It is said that the Old Ones sleep and dream.
The Old Ones usually did something a lot more exciting than that, but for the sake of appearances and the fun of spooking the humans, they’d spread the rumor that they would only awaken to end the world. It was kind of funny, really. Snickers abounded when they heard one of their own tales come back to them, twisted by the many tellings.
Cthulhu, for his part, generally only slept about five to six hours a night, pretty normal, really. The rest of his time was spent in books and old B movies. And bridge with the others with a potluck every Thursday. He might have liked to get out more, but everybody had their own things to do, and so he occupied himself the best he could. Of course, he grew bored occasionally, and that’s when he’d find somebody like H.P. Lovecraft to bother.
This day, however, he was plenty content with his easy chair, bowls of snacks, and stacks of films. These were really the easy days. When he didn’t have to be “clean” or “scary” for any reason, and he could wear the socks with holes in them. Not that he didn’t enough gussying up in full glory. Just some days you wanted to just be.
Cthulhu popped a large helping of extra-butter-popcorn into his mouth and chewed loudly while tapping the play button on the remote. It had taken a little while for him to be able to work the thing when it had been invented. His claws were long and sharp, and the buttons were small and rubber. They’d worn out often before he’d figured out he should file down one for the express purpose of remote usage.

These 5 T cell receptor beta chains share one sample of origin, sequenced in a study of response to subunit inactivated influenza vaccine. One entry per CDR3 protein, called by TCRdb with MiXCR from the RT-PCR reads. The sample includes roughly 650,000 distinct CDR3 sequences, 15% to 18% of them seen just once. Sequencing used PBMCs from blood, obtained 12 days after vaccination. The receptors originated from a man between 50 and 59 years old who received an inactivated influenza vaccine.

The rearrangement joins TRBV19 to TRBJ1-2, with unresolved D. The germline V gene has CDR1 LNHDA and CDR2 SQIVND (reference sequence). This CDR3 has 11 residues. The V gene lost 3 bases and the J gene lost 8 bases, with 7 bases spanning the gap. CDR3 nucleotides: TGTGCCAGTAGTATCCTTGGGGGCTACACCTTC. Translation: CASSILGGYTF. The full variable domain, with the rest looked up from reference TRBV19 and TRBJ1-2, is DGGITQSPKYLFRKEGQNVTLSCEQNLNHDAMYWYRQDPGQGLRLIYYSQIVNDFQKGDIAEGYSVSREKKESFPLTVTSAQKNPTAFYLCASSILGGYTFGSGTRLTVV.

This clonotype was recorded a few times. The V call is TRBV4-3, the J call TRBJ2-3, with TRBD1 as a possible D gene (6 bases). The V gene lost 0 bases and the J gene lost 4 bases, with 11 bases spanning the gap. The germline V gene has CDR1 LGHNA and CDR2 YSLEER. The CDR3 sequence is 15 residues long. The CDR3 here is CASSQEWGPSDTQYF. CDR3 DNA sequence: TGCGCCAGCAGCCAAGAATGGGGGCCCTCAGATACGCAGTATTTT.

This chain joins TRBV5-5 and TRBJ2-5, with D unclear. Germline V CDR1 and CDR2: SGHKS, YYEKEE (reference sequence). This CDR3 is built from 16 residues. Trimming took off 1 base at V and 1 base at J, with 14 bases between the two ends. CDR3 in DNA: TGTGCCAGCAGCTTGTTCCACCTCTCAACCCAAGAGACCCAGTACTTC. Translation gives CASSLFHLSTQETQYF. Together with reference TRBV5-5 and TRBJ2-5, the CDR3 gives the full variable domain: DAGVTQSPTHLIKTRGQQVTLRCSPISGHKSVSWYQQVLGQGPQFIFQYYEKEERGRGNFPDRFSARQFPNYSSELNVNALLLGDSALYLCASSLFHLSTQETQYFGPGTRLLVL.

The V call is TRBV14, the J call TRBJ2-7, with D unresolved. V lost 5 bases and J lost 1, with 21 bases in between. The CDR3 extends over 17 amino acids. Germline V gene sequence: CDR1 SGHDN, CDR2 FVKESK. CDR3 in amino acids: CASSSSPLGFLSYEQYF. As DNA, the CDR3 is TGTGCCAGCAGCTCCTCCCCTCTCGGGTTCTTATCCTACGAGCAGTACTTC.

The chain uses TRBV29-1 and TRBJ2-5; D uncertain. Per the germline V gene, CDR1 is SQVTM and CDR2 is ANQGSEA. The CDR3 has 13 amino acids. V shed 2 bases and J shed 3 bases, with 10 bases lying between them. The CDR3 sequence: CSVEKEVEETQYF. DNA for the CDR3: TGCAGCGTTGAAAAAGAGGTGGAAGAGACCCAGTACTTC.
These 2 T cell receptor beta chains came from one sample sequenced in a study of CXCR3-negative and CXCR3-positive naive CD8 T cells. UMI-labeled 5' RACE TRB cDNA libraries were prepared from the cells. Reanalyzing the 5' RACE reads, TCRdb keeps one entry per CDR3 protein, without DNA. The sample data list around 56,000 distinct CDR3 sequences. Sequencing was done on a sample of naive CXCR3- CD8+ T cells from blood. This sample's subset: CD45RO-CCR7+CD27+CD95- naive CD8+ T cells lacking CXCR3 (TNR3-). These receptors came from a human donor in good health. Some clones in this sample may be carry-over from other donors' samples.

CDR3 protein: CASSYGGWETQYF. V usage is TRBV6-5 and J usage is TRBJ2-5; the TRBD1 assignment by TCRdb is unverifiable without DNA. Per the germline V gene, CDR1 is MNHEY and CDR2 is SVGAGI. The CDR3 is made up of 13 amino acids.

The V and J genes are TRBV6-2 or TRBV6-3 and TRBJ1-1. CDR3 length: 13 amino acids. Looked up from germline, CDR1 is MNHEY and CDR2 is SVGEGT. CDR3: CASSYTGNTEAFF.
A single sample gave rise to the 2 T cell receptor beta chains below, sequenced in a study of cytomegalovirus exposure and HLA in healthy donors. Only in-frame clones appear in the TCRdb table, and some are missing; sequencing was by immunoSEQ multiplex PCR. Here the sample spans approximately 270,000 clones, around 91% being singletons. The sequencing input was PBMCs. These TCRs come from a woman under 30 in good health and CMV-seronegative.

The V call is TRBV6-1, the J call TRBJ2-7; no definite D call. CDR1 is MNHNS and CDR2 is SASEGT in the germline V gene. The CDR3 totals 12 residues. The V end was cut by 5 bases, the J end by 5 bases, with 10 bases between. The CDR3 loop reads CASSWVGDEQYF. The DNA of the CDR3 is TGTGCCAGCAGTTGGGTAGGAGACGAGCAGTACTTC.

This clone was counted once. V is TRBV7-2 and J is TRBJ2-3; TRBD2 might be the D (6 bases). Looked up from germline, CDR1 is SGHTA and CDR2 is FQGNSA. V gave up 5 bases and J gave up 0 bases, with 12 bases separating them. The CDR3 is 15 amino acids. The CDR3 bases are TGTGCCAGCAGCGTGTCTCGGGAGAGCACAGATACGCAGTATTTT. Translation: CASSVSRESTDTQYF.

And DVDs. How many of those had he ruined before he’d even thought to handle them with a glove on? Not to mention how easily they snapped right in half.
There was something he found lacking in DVD quality. Oh, sure, they hardly ever wore out if you could keep yourself from ruining them physically and the clarity was lifelike. But the video tape… that had a certain way about it. You knew a well loved video tape by the graininess of the picture and the worry that it might just stop working halfway through a viewing.
Not watching his own movements, he picked up a large fist full of Sourpatch Kids and was chewing them before he realized they were mingling with the remaining popcorn. There was horror at first and he very nearly spit the concoction out. His taste buds stopped him before that happened, though. So with a grunt of satisfaction he poured one bowl into the other, arbitrarily mixing the two together. His evil was genius.
The picture on his television finally stopped on the the title screen of the movie, though briefly. One of the best things about VHS was that you had a couple of previews to go through first so you could really get settled in. He was always tempted with DVDs to skip to the menu, then often found himself having to reverse what had gone on because he hadn’t been paying attention.
Not that he really had to pay attention with these B movies. He’d watched them all so many times he knew them by heart. But the others, the “better” films held almost no interest to him. It was the B films that had the personality and creativity. They were the ones where you could see somebody had really loved the idea despite not being able to pull it off very well.
A giant lizard bumbled across the screen. Cthulhu threw a handful of Sourpatch popcorn in the direction of the screen. A ritual he couldn’t quite help.
“Boo! Eat them! No! Ignore the buildings, you fool! Eat the people! The tasty humans are just ripe for the… no, don’t! Why are you so dumb? The buildings and cars will be there after the humans! Humans first! Inanimate objects later! Oh… damn stupid lizard.”
To an outsider, it might have seemed that the Great Old One wasn’t enjoying his movie. But the truth was that he rather liked watching the rampage. Sometimes he’d even daydream about working side by side with Godzilla and imagine what kind of carnage they could arrange.